* Snowden, in Moscow, eluding U.S. efforts to extradite him
* Russian officials defiant
* Ecuador says Snowden seeks asylum there
* Snowden expected to try to fly to Cuba next
* White House urges Russia to send Snowden to United States
Washington pressed Moscow on Monday to do all in its power to expel former U.S. spy agency contractor Edward Snowden before he gets the chance to take an expected flight to Cuba to evade prosecution in the United States for espionage.
Snowden, whose exposure of secret U.S. government surveillance raised questions about Washington's intrusion into private lives, was allowed to leave Hong Kong on Sunday after Washington had asked the Chinese territory to arrest him.
His decision to fly to Russia, which like China challenges U.S. dominance of global diplomacy, is another embarrassment to President Barack Obama who has tried to "reset" ties with Moscow and build a partnership with Beijing.
The White House said it expected the Russian government to send Snowden back to the United States and lodged "strong objections" to Hong Kong and China for letting him go.
"We expect the Russian government to look at all options available to expel Mr Snowden back to the U.S. to face justice for the crimes with which he is charged," said Caitlin Hayden, spokeswoman for the National Security Council.
The Kremlin and the Russian government did not immediately comment. But Russian officials were defiant, saying Moscow had no obligation to cooperate with Washington after it passed the so-called Magnitsky law, which can impose a visa ban and asset freeze on Russian officials accused of human rights violations.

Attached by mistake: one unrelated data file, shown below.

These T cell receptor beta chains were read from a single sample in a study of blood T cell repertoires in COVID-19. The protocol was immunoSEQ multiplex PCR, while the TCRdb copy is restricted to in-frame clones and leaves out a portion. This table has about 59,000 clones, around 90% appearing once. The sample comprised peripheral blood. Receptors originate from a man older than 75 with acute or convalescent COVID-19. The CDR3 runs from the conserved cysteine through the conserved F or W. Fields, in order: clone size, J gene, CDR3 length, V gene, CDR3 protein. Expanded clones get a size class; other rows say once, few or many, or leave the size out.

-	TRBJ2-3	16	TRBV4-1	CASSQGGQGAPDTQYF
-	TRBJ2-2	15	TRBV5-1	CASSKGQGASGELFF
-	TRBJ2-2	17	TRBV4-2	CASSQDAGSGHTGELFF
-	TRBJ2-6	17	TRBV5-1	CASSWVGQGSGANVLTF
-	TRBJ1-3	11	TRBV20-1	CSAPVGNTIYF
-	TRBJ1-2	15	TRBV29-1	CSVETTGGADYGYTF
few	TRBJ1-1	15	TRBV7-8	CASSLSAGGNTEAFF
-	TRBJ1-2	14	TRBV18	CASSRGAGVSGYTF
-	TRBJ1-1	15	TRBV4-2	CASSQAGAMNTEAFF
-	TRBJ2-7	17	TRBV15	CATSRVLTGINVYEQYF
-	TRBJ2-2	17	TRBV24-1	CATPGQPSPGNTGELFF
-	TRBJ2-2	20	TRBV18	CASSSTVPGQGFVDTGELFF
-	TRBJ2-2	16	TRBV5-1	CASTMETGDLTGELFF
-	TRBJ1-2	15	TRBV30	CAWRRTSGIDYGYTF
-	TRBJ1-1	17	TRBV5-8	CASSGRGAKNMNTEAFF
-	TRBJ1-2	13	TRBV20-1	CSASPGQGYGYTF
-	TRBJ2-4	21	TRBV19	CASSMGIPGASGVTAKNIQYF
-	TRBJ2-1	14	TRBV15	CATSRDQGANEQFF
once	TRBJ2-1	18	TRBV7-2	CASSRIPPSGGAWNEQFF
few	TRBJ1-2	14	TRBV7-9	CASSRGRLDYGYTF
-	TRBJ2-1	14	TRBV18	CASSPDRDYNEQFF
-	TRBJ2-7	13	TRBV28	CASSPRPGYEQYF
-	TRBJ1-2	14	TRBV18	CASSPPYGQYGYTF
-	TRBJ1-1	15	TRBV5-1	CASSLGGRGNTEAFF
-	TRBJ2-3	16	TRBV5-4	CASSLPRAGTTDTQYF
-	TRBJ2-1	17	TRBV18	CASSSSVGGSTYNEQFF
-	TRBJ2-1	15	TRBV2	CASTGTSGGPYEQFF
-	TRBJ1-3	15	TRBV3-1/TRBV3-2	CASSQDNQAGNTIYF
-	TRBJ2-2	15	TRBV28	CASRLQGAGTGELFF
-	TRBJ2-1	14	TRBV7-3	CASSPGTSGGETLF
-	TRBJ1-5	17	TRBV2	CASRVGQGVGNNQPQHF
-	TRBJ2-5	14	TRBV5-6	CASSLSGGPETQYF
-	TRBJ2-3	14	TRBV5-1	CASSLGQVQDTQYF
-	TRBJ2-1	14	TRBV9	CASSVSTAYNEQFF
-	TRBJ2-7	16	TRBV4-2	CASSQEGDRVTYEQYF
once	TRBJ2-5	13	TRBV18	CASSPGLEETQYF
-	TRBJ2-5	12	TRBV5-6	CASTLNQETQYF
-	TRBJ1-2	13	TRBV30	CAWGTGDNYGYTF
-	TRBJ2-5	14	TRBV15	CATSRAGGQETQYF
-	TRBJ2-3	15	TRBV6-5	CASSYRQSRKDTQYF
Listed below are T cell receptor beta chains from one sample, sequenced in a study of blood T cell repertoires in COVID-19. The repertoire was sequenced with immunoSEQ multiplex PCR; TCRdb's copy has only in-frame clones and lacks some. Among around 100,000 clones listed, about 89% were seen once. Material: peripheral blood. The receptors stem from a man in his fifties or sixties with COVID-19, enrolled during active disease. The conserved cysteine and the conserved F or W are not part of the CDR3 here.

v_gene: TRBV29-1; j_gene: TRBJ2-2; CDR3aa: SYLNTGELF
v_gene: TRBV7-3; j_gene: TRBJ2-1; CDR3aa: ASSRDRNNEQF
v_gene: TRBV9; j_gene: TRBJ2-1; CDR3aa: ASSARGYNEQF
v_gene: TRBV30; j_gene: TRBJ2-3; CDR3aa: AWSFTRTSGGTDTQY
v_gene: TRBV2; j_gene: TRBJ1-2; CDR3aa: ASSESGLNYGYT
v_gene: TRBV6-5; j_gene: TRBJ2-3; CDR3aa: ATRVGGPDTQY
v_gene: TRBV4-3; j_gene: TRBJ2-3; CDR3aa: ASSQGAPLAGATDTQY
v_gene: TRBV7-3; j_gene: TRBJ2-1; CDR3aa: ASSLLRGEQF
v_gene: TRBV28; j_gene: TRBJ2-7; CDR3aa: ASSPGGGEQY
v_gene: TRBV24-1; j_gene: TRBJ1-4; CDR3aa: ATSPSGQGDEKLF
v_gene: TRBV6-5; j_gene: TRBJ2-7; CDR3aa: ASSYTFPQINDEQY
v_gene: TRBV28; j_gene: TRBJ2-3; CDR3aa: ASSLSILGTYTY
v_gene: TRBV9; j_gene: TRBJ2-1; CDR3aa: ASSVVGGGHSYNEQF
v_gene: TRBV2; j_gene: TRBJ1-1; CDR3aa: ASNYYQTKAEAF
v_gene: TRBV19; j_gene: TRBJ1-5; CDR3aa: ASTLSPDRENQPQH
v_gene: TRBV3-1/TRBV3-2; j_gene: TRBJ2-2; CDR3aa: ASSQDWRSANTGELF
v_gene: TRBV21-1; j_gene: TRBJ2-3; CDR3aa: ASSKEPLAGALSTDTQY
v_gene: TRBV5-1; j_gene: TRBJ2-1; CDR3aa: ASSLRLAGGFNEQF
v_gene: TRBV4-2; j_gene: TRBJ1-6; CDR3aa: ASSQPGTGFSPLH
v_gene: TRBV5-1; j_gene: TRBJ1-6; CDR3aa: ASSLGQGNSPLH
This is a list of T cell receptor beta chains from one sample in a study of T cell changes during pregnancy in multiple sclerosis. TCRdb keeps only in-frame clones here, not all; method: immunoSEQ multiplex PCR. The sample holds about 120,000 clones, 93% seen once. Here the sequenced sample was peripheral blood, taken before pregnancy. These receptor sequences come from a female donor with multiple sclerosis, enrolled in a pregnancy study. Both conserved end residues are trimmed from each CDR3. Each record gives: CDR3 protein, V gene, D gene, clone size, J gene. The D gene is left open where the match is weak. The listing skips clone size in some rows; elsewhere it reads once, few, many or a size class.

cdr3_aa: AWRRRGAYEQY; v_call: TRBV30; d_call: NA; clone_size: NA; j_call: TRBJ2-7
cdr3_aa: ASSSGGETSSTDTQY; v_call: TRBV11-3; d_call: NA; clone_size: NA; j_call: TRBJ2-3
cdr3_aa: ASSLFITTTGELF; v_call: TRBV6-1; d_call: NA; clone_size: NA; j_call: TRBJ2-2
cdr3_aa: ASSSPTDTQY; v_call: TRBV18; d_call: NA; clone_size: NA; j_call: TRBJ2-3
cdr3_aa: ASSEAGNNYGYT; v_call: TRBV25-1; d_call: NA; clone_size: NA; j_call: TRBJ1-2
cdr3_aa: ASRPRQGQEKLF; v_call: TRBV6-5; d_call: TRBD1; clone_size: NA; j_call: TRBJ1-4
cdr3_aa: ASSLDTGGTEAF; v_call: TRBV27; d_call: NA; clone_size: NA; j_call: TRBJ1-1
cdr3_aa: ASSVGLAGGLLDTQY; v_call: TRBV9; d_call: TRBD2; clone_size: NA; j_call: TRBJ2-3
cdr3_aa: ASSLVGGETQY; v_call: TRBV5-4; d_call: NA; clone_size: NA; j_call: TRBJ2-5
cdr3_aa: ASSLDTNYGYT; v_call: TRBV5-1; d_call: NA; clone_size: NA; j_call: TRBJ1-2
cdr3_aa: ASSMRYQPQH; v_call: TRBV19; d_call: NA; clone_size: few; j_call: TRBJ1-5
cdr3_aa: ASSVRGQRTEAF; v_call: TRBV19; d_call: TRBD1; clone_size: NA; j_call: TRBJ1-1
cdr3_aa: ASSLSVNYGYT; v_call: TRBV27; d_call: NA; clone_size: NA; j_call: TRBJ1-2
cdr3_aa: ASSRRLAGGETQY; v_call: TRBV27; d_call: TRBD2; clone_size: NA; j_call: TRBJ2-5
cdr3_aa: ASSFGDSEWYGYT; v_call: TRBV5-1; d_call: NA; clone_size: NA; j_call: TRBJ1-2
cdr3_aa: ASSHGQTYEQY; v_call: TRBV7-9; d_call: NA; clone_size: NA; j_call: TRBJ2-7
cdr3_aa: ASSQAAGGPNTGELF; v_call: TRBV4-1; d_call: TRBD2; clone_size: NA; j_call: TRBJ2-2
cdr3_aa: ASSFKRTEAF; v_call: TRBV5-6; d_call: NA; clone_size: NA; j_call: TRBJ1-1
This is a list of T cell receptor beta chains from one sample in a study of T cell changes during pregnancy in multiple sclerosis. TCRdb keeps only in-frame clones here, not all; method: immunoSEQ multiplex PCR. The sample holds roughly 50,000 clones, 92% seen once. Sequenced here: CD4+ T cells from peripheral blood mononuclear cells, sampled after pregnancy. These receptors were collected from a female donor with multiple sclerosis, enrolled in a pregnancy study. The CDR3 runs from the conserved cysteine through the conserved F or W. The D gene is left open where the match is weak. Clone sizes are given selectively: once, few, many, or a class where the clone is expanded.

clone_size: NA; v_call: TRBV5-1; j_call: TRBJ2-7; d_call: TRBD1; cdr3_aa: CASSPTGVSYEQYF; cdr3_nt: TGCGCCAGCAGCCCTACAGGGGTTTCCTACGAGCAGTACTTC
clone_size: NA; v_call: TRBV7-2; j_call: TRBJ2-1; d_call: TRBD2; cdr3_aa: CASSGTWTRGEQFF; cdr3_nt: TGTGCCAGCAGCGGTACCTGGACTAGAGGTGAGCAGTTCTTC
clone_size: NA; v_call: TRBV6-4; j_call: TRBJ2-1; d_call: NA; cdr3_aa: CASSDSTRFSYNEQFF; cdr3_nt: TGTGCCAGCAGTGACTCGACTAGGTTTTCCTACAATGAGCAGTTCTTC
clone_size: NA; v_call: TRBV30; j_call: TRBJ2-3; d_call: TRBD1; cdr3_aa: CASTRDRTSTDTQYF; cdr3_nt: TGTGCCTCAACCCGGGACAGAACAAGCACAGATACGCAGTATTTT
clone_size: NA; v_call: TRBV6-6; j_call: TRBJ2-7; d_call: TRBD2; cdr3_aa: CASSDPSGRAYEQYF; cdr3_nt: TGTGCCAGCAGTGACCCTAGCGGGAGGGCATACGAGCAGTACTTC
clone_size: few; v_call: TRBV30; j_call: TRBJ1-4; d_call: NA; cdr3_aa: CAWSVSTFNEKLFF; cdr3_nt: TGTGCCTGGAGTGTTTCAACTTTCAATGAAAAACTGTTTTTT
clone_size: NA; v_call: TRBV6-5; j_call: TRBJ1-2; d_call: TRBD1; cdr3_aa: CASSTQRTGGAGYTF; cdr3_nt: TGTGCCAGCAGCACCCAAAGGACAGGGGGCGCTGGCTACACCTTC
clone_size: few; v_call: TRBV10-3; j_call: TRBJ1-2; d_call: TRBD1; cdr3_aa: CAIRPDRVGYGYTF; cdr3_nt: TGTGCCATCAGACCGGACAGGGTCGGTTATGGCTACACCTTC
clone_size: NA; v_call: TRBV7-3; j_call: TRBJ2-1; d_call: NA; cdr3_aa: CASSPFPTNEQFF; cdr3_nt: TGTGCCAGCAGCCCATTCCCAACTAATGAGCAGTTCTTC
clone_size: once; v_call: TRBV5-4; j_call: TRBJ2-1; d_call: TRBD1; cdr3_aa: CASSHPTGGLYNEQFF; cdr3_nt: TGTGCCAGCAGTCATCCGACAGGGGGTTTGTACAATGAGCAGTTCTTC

"Ties are in a rather complicated phase and when ties are in such a phase, when one country undertakes hostile action against another, why should the United States expect restraint and understanding from Russia?" said Alexei Pushkov, the head of the foreign affairs committee in the lower house of parliament.
Pushkov does not speak for the Kremlin and is not a policy maker, but is an ally of President Vladimir Putin.
The lawmaker suggested Russia could consider granting asylum for Snowden if he required it, but it looked as if he would prefer to go to "other countries like Venezuela or Ecuador".
A spokesman for Putin said on Sunday the Russian leader was not aware of Snowden's location or plans. Russian leaders have not sought to draw attention to Snowden's arrival, and have not paraded him before cameras or trumpeted his arrival.
Ecuadorean Foreign Minister Ricardo Patino, on a trip to Vietnam, said Snowden had sought asylum in his country. He declined to say what the Ecuadorean government would do, but added the request would be analysed with a "lot of responsibility".
An aide said the minister would hold a news conference around 7.00 p.m. local time (1200 GMT) in Hanoi.
A source at Russian airline Aeroflot said Snowden was booked on a flight scheduled to depart for Havana on Monday at 2:05 p.m. (1005 GMT). Snowden is believed to be in the transit area of Moscow's Sheremetyevo airport.
Cuba said it had no information on Snowden's plans.
"HAND OF BEIJING"
A State Department official said Washington had told countries in the Western Hemisphere that Snowden "should not be allowed to proceed in any further international travel, other than is necessary to return him to the United States".
U.S. Senator Charles Schumer said Putin had probably known about and approved Snowden's flight to Russia. He predicted "serious consequences" for a U.S.-Russian relationship already strained over Syria and human rights.
"Putin always seems almost eager to stick a finger in the eye of the United States - whether it is Syria, Iran and now of course with Snowden," Schumer, a senior Senate Democrat, told CNN's "State of the Union". He also saw "the hand of Beijing" in Hong Kong's decision to let Snowden leave.
But taking the higher ground after being accused of hacking computers abroad, the Chinese Foreign Ministry expressed "grave concern" over Snowden's allegations that the United States had hacked computers in China.